International Journal of Innovative Research in Science, Engineering and Technology

Cell Communication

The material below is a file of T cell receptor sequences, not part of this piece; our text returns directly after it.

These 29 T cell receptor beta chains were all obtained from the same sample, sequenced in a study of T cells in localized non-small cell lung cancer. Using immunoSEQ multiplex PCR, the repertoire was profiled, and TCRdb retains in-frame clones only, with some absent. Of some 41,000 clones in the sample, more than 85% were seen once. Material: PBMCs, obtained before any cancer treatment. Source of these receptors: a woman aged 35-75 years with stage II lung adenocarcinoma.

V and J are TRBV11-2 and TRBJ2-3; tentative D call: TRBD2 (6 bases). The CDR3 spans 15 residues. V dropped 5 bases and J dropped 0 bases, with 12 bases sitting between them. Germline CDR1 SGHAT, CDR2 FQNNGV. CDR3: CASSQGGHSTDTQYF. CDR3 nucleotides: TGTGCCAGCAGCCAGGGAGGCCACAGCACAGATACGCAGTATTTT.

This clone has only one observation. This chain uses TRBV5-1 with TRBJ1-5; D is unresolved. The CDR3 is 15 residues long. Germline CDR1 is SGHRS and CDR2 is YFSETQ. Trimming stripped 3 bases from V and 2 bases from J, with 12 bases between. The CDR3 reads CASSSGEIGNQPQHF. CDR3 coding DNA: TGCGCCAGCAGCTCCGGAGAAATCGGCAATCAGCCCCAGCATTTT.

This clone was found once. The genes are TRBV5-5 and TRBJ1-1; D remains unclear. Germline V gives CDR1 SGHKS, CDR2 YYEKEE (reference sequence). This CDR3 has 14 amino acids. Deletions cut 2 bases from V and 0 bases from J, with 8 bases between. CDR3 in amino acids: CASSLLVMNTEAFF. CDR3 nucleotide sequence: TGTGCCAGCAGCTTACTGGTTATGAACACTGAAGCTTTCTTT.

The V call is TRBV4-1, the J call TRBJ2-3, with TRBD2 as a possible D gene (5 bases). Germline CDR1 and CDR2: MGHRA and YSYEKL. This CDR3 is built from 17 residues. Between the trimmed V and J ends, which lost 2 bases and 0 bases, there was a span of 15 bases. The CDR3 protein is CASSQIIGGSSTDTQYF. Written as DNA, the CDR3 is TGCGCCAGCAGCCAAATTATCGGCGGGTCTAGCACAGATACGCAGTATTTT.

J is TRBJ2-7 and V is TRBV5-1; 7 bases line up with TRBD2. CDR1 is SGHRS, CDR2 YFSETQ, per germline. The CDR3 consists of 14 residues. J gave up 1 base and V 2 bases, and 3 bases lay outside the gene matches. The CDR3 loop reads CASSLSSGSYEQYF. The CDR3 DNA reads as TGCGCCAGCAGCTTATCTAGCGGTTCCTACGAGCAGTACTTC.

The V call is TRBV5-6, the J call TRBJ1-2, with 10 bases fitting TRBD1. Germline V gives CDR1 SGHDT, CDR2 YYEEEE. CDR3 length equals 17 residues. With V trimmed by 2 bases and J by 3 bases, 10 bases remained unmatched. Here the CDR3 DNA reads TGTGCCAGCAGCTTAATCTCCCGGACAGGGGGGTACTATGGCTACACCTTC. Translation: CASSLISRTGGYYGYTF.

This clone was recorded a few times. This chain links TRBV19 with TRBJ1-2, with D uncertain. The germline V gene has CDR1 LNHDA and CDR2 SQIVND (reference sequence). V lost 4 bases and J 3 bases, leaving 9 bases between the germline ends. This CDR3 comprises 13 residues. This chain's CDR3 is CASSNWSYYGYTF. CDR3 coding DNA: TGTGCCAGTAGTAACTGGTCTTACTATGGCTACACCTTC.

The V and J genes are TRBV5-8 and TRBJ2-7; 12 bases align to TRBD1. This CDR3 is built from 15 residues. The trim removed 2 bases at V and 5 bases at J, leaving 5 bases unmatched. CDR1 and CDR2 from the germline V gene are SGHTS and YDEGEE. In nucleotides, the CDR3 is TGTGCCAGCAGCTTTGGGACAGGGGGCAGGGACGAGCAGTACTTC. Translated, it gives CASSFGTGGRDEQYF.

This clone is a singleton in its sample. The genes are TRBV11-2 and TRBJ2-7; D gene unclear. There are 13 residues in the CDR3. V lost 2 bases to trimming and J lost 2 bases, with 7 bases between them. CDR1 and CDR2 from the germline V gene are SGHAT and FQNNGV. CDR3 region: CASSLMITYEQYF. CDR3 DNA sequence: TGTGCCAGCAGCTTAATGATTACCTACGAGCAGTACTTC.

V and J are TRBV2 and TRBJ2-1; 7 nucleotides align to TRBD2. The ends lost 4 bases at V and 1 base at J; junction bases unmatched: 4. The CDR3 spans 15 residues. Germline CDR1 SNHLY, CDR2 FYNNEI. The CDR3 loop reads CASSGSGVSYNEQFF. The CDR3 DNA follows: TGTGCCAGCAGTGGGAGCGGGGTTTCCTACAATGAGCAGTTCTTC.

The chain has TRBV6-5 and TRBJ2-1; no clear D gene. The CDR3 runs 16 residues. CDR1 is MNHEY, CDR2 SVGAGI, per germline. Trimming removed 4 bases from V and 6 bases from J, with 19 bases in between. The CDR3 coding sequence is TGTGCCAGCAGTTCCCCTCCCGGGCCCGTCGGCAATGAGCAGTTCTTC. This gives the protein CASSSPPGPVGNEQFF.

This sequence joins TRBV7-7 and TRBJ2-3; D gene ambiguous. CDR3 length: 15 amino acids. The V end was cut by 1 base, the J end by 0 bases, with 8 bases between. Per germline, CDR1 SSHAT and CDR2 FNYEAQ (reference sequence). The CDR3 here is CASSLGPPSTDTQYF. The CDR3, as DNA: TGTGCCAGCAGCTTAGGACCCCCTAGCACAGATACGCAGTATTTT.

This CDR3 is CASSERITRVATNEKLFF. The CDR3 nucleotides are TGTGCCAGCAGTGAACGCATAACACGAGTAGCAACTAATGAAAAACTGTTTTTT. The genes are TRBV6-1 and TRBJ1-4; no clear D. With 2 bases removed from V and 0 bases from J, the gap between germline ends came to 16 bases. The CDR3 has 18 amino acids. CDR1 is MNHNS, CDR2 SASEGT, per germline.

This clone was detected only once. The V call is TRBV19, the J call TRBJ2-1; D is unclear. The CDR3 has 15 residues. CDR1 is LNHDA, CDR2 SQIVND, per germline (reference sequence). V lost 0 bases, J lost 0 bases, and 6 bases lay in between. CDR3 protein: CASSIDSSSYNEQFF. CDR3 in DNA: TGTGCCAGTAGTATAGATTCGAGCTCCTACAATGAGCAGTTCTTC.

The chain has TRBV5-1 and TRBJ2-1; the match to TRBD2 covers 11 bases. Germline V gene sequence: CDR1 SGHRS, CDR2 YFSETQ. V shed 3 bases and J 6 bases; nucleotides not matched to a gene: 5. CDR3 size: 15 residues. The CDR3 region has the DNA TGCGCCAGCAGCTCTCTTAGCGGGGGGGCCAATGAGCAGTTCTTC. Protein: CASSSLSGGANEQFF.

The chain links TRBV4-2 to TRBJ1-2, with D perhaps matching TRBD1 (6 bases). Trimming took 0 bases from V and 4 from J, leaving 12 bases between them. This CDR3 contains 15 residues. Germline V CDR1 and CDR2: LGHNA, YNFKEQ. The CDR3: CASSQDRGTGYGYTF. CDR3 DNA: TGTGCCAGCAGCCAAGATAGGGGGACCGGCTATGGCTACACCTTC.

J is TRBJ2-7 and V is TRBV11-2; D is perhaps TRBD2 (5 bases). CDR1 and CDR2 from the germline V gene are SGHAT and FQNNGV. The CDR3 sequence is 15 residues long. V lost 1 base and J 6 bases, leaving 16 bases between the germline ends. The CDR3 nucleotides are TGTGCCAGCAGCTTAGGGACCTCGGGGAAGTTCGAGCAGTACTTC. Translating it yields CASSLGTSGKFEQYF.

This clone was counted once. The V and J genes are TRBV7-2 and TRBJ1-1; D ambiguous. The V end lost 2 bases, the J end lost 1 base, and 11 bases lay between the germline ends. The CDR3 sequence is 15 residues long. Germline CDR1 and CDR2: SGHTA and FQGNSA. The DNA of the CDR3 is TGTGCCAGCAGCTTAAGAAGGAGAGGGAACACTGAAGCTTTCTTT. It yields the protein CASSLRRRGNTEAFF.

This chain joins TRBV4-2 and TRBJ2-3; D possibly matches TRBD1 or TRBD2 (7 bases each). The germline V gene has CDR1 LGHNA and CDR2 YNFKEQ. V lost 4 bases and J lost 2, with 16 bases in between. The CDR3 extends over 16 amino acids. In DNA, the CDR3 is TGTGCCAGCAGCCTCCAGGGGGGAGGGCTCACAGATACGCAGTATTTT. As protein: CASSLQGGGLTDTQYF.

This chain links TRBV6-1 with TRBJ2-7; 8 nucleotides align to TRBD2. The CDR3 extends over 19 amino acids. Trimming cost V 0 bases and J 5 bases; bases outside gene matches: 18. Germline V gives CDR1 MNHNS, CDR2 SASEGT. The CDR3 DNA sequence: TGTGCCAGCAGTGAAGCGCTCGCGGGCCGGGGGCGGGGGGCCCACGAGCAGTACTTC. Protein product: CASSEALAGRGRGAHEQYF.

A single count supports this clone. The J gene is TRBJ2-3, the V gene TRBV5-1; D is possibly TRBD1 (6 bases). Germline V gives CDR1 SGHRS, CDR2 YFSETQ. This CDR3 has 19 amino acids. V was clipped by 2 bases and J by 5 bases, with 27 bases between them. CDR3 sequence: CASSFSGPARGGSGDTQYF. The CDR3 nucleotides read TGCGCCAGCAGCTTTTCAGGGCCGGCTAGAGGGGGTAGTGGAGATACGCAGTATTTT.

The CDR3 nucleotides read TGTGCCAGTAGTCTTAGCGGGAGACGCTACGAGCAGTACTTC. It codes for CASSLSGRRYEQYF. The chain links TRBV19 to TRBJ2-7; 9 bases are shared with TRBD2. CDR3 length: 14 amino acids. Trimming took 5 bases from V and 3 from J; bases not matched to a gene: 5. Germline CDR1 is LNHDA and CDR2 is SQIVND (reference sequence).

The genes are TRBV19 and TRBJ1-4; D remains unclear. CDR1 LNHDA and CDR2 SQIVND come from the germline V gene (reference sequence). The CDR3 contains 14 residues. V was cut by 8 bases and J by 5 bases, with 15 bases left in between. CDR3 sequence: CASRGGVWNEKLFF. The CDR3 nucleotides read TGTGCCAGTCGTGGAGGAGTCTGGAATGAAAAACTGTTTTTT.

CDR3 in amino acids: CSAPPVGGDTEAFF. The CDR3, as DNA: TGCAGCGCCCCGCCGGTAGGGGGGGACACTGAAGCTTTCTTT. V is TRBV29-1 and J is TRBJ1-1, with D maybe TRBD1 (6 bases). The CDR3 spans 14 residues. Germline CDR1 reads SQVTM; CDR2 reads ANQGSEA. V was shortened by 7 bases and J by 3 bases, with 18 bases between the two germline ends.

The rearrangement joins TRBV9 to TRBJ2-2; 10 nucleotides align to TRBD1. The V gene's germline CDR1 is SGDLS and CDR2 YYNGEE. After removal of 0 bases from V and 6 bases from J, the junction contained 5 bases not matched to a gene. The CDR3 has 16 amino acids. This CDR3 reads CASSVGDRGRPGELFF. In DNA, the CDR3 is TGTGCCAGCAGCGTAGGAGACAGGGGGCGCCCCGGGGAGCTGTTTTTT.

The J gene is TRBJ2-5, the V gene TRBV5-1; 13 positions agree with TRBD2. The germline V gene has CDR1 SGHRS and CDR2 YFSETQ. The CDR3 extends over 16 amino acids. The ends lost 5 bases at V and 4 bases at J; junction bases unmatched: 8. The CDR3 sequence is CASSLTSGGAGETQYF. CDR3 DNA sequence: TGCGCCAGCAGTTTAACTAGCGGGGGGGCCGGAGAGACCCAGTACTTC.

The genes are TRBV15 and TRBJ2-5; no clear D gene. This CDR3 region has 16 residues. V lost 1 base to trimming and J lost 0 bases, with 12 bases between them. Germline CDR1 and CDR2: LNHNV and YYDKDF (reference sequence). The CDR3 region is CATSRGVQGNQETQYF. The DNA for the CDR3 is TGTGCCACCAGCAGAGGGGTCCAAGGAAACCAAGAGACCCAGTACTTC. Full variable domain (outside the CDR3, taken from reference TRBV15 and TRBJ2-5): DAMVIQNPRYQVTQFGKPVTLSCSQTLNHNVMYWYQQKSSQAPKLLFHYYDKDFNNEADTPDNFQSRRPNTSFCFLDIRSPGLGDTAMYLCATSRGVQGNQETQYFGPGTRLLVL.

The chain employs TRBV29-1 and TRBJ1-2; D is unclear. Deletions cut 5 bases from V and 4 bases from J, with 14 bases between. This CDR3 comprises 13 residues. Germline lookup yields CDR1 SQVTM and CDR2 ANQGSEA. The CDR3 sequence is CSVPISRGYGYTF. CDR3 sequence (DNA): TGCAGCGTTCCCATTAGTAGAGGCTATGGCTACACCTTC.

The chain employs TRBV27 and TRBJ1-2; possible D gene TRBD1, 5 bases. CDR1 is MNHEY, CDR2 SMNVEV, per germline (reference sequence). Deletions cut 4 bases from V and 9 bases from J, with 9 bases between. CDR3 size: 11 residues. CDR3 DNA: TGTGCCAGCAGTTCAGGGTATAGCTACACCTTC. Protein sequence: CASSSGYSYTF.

Cell communication is the process by which a cell detects and responds to signals in its environment. Most single-celled organisms can perceive changes in nutrient availability and adapt their metabolism as needed. Some single-celled organisms may utilize environmental signals to locate a suitable mate; some send signals to make their numbers known to other members of their species. Most multi-celled organisms can utilize junctions between cells for direct intercellular signaling. Effect of spatial clustering on QS signaling. A mathematical model for autoinducer systems with or without positive feedback was developed. The model was used to investigate the effect of the spatial arrangement of autoinducer-producing cells on the accumulation of local autoinducer. Comparing a random (a) with a clustered (b) arrangement of the same number of cells, the threshold concentration for induction is reached only within and near the clusters. The figure shows bacterial cells that are not induced in cyan and those that are induced in purple. Comparing the same clustered pattern with (b) and without (c) positive feedback demonstrates that this characteristic of autoinducer production is critical for reaching sufficient autoinducer concentrations for cells to induce autoinducer production and autoinducer-dependent genes. The autoinducer concentration, as a percentage of the threshold concentration, is indicated by contour lines and background color, for which a linear color map from red (<16%) to white (>200%) was used. In panel b, the thick contour line separates the noninduced cells from the induced cells. The three-dimensional domain is viewed from the top, onto an impermeable surface at the bottom. As the domain is otherwise infinite, the autoinducer can diffuse away.

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